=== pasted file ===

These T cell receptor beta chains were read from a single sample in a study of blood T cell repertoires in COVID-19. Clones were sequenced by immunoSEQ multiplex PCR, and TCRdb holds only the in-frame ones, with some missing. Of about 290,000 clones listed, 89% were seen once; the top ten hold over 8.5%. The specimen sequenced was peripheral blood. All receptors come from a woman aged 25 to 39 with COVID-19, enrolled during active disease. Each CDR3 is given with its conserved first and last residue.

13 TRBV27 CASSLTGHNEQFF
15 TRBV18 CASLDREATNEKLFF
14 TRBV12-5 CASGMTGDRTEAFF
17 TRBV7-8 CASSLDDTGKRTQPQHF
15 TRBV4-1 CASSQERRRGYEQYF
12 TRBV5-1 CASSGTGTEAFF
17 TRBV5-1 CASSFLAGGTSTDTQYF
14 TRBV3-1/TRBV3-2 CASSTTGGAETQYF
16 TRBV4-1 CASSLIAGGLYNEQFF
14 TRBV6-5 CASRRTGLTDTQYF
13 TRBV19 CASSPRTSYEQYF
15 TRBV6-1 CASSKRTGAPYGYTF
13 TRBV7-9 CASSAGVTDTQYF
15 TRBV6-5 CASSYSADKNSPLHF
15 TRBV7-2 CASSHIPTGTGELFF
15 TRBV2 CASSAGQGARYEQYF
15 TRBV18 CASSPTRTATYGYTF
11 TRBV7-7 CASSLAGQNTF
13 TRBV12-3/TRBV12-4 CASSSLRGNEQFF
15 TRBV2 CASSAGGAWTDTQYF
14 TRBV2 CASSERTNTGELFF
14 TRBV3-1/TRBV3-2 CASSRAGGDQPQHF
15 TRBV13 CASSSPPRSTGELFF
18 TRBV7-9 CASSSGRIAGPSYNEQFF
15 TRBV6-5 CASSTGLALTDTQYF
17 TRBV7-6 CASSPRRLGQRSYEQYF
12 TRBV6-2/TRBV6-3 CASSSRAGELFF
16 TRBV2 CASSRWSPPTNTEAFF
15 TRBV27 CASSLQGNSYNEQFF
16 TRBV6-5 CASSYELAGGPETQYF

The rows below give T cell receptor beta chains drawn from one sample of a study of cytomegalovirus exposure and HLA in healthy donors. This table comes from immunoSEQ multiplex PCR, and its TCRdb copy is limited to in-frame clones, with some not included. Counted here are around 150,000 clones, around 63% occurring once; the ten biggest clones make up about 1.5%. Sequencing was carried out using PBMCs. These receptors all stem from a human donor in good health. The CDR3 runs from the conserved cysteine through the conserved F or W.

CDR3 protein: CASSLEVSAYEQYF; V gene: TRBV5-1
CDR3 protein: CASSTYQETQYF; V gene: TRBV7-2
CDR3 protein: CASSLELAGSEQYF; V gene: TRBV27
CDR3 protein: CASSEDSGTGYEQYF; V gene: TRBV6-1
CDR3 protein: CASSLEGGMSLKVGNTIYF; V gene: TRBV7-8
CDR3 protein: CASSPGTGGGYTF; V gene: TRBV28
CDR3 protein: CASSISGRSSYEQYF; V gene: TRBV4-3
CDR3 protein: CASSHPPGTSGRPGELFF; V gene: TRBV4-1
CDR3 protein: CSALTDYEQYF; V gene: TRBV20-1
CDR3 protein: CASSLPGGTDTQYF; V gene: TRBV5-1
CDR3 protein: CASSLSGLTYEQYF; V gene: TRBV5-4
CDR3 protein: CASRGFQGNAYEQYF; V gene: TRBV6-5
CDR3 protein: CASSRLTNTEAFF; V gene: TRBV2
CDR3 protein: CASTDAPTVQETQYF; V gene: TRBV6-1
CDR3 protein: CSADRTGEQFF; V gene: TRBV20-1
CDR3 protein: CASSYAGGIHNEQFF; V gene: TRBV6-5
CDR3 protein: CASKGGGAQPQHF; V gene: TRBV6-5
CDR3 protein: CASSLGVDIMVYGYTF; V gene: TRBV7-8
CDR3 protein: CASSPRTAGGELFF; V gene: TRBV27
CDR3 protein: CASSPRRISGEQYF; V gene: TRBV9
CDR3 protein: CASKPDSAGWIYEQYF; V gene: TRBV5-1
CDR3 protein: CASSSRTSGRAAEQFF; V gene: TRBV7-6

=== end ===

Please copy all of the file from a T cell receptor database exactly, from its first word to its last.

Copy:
These T cell receptor beta chains were read from a single sample in a study of blood T cell repertoires in COVID-19. Clones were sequenced by immunoSEQ multiplex PCR, and TCRdb holds only the in-frame ones, with some missing. Of about 290,000 clones listed, 89% were seen once; the top ten hold over 8.5%. The specimen sequenced was peripheral blood. All receptors come from a woman aged 25 to 39 with COVID-19, enrolled during active disease. Each CDR3 is given with its conserved first and last residue.

13 TRBV27 CASSLTGHNEQFF
15 TRBV18 CASLDREATNEKLFF
14 TRBV12-5 CASGMTGDRTEAFF
17 TRBV7-8 CASSLDDTGKRTQPQHF
15 TRBV4-1 CASSQERRRGYEQYF
12 TRBV5-1 CASSGTGTEAFF
17 TRBV5-1 CASSFLAGGTSTDTQYF
14 TRBV3-1/TRBV3-2 CASSTTGGAETQYF
16 TRBV4-1 CASSLIAGGLYNEQFF
14 TRBV6-5 CASRRTGLTDTQYF
13 TRBV19 CASSPRTSYEQYF
15 TRBV6-1 CASSKRTGAPYGYTF
13 TRBV7-9 CASSAGVTDTQYF
15 TRBV6-5 CASSYSADKNSPLHF
15 TRBV7-2 CASSHIPTGTGELFF
15 TRBV2 CASSAGQGARYEQYF
15 TRBV18 CASSPTRTATYGYTF
11 TRBV7-7 CASSLAGQNTF
13 TRBV12-3/TRBV12-4 CASSSLRGNEQFF
15 TRBV2 CASSAGGAWTDTQYF
14 TRBV2 CASSERTNTGELFF
14 TRBV3-1/TRBV3-2 CASSRAGGDQPQHF
15 TRBV13 CASSSPPRSTGELFF
18 TRBV7-9 CASSSGRIAGPSYNEQFF
15 TRBV6-5 CASSTGLALTDTQYF
17 TRBV7-6 CASSPRRLGQRSYEQYF
12 TRBV6-2/TRBV6-3 CASSSRAGELFF
16 TRBV2 CASSRWSPPTNTEAFF
15 TRBV27 CASSLQGNSYNEQFF
16 TRBV6-5 CASSYELAGGPETQYF

The rows below give T cell receptor beta chains drawn from one sample of a study of cytomegalovirus exposure and HLA in healthy donors. This table comes from immunoSEQ multiplex PCR, and its TCRdb copy is limited to in-frame clones, with some not included. Counted here are around 150,000 clones, around 63% occurring once; the ten biggest clones make up about 1.5%. Sequencing was carried out using PBMCs. These receptors all stem from a human donor in good health. The CDR3 runs from the conserved cysteine through the conserved F or W.

CDR3 protein: CASSLEVSAYEQYF; V gene: TRBV5-1
CDR3 protein: CASSTYQETQYF; V gene: TRBV7-2
CDR3 protein: CASSLELAGSEQYF; V gene: TRBV27
CDR3 protein: CASSEDSGTGYEQYF; V gene: TRBV6-1
CDR3 protein: CASSLEGGMSLKVGNTIYF; V gene: TRBV7-8
CDR3 protein: CASSPGTGGGYTF; V gene: TRBV28
CDR3 protein: CASSISGRSSYEQYF; V gene: TRBV4-3
CDR3 protein: CASSHPPGTSGRPGELFF; V gene: TRBV4-1
CDR3 protein: CSALTDYEQYF; V gene: TRBV20-1
CDR3 protein: CASSLPGGTDTQYF; V gene: TRBV5-1
CDR3 protein: CASSLSGLTYEQYF; V gene: TRBV5-4
CDR3 protein: CASRGFQGNAYEQYF; V gene: TRBV6-5
CDR3 protein: CASSRLTNTEAFF; V gene: TRBV2
CDR3 protein: CASTDAPTVQETQYF; V gene: TRBV6-1
CDR3 protein: CSADRTGEQFF; V gene: TRBV20-1
CDR3 protein: CASSYAGGIHNEQFF; V gene: TRBV6-5
CDR3 protein: CASKGGGAQPQHF; V gene: TRBV6-5
CDR3 protein: CASSLGVDIMVYGYTF; V gene: TRBV7-8
CDR3 protein: CASSPRTAGGELFF; V gene: TRBV27
CDR3 protein: CASSPRRISGEQYF; V gene: TRBV9
CDR3 protein: CASKPDSAGWIYEQYF; V gene: TRBV5-1
CDR3 protein: CASSSRTSGRAAEQFF; V gene: TRBV7-6